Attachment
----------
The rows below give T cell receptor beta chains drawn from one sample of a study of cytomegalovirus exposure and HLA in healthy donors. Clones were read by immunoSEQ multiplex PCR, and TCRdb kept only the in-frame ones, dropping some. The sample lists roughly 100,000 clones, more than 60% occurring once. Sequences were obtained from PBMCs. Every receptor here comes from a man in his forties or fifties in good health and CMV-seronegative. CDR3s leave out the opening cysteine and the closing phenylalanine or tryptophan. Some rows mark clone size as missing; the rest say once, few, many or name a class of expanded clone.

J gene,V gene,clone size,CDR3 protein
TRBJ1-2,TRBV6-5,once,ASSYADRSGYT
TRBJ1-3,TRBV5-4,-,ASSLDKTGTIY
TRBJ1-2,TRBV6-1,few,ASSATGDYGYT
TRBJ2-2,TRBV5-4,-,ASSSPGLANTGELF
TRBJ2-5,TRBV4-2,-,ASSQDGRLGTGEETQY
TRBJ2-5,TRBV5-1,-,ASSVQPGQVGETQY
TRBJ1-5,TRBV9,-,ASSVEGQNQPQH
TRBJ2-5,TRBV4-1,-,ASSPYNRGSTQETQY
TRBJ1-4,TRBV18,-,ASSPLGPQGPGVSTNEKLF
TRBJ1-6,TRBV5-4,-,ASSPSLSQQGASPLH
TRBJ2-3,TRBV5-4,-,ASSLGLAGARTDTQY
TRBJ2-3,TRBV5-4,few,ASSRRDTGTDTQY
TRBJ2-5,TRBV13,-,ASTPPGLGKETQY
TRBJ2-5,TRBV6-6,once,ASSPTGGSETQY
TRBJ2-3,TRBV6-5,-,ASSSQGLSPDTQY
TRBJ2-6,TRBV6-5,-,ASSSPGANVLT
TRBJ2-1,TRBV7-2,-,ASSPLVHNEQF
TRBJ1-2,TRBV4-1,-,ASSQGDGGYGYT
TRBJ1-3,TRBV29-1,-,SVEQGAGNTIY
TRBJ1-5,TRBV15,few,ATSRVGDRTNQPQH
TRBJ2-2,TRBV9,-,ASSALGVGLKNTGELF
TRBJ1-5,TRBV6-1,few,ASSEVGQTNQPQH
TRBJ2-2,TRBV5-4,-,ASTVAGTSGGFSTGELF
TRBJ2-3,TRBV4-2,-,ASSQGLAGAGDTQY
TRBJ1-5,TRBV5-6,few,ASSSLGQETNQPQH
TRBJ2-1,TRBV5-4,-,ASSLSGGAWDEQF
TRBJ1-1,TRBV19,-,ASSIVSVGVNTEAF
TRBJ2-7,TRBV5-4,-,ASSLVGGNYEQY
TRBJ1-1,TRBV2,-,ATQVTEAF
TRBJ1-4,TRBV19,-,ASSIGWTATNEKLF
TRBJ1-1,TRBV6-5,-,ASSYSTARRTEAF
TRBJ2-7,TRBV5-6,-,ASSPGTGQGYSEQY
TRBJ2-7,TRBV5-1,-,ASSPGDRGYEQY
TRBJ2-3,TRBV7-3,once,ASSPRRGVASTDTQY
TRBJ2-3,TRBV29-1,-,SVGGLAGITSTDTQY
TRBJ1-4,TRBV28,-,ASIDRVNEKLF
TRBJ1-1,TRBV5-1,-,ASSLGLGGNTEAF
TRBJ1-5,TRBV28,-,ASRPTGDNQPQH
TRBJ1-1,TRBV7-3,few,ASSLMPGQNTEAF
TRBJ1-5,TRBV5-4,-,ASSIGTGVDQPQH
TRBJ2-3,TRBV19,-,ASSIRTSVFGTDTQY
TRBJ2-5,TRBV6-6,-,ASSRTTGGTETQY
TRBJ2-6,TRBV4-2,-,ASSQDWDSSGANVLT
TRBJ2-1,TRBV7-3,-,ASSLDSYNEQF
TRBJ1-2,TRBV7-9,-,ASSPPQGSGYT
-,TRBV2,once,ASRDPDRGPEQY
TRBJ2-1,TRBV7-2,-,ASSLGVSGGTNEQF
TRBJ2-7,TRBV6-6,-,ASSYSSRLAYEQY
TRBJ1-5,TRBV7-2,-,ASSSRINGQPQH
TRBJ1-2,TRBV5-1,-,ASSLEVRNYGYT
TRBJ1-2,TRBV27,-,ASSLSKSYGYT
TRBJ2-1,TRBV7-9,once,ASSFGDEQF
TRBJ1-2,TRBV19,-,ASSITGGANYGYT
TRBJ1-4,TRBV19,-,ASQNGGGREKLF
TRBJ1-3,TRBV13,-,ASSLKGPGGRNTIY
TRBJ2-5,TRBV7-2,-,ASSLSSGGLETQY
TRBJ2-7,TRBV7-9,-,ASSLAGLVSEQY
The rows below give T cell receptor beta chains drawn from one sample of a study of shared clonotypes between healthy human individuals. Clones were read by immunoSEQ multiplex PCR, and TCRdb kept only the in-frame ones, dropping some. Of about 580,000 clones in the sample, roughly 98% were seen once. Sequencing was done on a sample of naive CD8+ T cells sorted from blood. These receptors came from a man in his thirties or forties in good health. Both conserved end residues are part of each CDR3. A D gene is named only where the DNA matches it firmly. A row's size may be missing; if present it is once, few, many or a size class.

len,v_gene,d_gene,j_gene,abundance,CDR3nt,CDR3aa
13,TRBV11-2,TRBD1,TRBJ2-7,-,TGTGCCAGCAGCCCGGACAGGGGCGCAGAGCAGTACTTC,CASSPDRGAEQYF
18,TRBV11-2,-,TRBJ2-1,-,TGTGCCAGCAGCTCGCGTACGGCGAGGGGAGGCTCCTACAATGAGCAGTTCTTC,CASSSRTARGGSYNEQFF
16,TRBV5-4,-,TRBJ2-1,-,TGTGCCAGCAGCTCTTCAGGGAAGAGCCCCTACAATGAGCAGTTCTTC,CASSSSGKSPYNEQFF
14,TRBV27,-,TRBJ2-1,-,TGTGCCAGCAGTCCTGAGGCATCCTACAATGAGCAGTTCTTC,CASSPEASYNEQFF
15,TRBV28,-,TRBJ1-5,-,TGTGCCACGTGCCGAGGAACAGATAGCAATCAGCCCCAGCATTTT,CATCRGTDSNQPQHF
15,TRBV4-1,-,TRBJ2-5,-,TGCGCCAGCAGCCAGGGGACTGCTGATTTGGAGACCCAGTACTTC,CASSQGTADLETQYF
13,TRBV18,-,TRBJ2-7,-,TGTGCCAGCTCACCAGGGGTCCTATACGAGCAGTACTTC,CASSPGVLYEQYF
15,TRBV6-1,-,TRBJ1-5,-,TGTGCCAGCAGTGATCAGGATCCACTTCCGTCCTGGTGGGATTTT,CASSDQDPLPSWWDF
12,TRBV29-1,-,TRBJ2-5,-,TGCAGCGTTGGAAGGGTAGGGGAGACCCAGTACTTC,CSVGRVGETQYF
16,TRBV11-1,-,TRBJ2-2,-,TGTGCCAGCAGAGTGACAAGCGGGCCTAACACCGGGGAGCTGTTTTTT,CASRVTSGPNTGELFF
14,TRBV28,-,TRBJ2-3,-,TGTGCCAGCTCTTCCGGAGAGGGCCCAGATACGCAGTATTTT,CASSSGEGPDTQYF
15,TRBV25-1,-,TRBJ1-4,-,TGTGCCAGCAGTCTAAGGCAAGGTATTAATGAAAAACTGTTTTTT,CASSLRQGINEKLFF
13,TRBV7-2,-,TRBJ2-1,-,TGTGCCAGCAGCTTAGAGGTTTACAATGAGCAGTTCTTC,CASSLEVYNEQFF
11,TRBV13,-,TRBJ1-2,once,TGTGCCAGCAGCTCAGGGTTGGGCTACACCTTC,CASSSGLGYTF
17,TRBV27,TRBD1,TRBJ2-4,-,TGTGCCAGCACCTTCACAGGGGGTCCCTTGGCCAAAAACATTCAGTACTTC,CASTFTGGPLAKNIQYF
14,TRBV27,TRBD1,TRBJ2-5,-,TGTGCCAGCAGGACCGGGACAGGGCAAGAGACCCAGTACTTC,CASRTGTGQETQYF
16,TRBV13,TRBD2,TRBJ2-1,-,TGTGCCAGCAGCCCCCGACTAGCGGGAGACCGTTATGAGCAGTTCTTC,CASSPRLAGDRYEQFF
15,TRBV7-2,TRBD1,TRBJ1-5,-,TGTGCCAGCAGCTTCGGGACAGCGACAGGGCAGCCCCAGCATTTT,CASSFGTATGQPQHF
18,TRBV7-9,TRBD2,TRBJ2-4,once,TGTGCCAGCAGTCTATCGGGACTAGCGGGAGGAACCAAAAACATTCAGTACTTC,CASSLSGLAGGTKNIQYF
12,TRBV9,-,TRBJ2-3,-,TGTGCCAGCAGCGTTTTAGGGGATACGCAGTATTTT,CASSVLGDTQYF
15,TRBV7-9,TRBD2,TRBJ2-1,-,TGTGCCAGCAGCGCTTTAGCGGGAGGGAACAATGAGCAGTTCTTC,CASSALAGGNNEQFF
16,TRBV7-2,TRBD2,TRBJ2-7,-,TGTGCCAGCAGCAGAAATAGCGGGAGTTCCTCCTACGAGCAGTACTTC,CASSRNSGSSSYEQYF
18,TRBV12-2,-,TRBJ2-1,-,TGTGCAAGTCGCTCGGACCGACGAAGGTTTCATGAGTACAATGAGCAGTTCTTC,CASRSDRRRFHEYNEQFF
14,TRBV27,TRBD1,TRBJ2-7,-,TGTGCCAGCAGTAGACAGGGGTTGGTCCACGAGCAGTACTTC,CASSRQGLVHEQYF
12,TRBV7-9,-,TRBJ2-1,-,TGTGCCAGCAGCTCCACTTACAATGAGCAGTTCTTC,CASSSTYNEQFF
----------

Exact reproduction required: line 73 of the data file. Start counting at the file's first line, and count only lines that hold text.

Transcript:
15,TRBV25-1,-,TRBJ1-4,-,TGTGCCAGCAGTCTAAGGCAAGGTATTAATGAAAAACTGTTTTTT,CASSLRQGINEKLFF